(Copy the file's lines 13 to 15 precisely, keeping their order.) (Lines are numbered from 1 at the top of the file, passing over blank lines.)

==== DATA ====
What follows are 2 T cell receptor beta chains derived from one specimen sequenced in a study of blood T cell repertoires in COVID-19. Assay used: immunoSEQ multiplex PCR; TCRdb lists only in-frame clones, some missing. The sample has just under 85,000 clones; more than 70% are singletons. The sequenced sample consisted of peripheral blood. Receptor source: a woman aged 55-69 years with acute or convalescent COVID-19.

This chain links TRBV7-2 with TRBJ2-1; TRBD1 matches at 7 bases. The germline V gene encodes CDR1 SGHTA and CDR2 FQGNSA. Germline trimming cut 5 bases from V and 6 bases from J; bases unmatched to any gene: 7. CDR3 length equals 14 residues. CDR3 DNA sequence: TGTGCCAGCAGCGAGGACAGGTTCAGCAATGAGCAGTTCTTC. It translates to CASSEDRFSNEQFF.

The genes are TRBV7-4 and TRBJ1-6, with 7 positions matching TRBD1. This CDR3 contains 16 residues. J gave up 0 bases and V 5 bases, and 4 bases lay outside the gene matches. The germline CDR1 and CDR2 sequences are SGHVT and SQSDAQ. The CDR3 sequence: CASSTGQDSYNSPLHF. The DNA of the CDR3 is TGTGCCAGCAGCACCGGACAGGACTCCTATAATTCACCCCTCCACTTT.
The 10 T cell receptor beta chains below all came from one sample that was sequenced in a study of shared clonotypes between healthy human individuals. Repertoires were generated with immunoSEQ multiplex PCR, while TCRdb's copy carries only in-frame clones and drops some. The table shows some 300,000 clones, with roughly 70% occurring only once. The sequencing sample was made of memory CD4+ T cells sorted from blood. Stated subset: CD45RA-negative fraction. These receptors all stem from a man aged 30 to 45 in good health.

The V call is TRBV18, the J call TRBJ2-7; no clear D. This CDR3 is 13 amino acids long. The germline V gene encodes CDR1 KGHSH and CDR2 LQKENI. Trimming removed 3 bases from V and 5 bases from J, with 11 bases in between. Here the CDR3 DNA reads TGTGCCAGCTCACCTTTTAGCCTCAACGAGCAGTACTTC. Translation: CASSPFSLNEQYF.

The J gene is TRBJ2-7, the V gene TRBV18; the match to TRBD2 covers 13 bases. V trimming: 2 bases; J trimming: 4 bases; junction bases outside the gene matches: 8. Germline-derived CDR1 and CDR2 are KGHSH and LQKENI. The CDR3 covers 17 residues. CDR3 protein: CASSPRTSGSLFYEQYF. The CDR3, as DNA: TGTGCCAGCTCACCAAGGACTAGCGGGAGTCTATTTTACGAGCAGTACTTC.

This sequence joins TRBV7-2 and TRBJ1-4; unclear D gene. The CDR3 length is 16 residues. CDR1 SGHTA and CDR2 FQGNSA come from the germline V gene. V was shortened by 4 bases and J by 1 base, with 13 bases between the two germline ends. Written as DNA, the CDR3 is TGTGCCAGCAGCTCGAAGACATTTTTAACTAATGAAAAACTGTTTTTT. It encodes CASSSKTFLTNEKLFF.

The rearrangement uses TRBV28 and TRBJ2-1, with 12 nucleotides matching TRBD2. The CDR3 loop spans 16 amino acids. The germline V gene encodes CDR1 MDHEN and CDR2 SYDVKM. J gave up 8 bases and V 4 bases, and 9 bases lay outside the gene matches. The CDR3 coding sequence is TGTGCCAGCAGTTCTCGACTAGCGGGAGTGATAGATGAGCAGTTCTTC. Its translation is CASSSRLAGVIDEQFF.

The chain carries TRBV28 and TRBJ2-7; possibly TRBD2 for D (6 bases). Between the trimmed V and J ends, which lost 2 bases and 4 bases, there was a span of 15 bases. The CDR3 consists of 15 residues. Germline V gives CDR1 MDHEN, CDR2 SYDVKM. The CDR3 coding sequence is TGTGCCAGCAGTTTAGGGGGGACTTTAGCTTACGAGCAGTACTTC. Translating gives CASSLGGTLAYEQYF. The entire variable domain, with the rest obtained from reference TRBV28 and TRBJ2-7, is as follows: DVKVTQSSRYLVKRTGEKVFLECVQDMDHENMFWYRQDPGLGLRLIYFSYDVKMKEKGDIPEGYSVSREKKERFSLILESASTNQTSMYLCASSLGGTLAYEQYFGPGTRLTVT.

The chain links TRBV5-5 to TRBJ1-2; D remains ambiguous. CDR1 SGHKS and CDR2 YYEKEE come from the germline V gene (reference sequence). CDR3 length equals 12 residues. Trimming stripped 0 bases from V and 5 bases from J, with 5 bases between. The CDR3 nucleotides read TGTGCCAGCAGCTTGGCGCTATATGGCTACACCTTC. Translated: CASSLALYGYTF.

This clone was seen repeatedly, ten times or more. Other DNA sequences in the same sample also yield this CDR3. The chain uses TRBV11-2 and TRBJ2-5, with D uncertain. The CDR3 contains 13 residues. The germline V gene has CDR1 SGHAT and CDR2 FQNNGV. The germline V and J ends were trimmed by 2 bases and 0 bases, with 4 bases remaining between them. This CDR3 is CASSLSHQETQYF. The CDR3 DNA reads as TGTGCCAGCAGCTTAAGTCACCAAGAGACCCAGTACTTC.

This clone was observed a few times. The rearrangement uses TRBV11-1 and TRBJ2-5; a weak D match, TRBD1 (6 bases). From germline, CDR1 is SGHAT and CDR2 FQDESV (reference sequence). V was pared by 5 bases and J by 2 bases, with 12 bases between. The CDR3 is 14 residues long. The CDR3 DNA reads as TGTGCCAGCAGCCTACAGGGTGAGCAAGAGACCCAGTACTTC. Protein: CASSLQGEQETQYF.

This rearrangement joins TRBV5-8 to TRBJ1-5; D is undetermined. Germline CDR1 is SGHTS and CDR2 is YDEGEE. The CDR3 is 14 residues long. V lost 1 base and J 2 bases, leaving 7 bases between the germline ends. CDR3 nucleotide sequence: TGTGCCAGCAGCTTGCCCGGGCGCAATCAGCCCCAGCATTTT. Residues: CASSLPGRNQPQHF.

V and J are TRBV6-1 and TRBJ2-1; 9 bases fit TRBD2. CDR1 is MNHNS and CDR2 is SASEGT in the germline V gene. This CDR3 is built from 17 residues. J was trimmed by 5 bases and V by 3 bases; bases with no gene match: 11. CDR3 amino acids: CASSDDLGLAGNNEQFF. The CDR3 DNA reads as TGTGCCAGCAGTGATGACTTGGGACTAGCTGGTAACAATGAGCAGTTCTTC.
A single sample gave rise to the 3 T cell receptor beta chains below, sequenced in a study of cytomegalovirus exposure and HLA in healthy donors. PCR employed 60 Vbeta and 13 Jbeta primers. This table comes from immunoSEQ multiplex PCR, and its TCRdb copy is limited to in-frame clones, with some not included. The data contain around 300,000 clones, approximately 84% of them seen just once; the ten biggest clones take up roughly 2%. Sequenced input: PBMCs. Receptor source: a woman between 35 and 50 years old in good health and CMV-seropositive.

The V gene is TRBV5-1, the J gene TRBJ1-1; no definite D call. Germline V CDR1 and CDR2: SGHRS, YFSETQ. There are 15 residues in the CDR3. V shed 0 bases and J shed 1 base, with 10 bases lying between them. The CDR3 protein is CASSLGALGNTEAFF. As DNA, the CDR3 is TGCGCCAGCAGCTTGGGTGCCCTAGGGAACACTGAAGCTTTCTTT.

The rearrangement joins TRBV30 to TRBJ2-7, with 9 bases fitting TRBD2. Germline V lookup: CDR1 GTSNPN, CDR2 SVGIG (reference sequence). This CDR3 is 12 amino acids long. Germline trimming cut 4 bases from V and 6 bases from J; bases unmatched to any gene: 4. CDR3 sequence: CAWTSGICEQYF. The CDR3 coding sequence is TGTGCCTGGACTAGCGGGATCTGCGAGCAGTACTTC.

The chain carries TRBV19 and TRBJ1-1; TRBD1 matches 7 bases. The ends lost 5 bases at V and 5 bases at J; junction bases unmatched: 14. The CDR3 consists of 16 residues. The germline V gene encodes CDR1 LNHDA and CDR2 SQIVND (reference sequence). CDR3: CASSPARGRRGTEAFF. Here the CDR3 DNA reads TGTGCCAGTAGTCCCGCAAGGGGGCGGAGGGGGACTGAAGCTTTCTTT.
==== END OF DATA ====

This rearrangement joins TRBV5-8 to TRBJ1-5; D is undetermined. Germline CDR1 is SGHTS and CDR2 is YDEGEE. The CDR3 is 14 residues long. V lost 1 base and J 2 bases, leaving 7 bases between the germline ends. CDR3 nucleotide sequence: TGTGCCAGCAGCTTGCCCGGGCGCAATCAGCCCCAGCATTTT. Residues: CASSLPGRNQPQHF.

V and J are TRBV6-1 and TRBJ2-1; 9 bases fit TRBD2. CDR1 is MNHNS and CDR2 is SASEGT in the germline V gene. This CDR3 is built from 17 residues. J was trimmed by 5 bases and V by 3 bases; bases with no gene match: 11. CDR3 amino acids: CASSDDLGLAGNNEQFF. The CDR3 DNA reads as TGTGCCAGCAGTGATGACTTGGGACTAGCTGGTAACAATGAGCAGTTCTTC.
A single sample gave rise to the 3 T cell receptor beta chains below, sequenced in a study of cytomegalovirus exposure and HLA in healthy donors. PCR employed 60 Vbeta and 13 Jbeta primers. This table comes from immunoSEQ multiplex PCR, and its TCRdb copy is limited to in-frame clones, with some not included. The data contain around 300,000 clones, approximately 84% of them seen just once; the ten biggest clones take up roughly 2%. Sequenced input: PBMCs. Receptor source: a woman between 35 and 50 years old in good health and CMV-seropositive.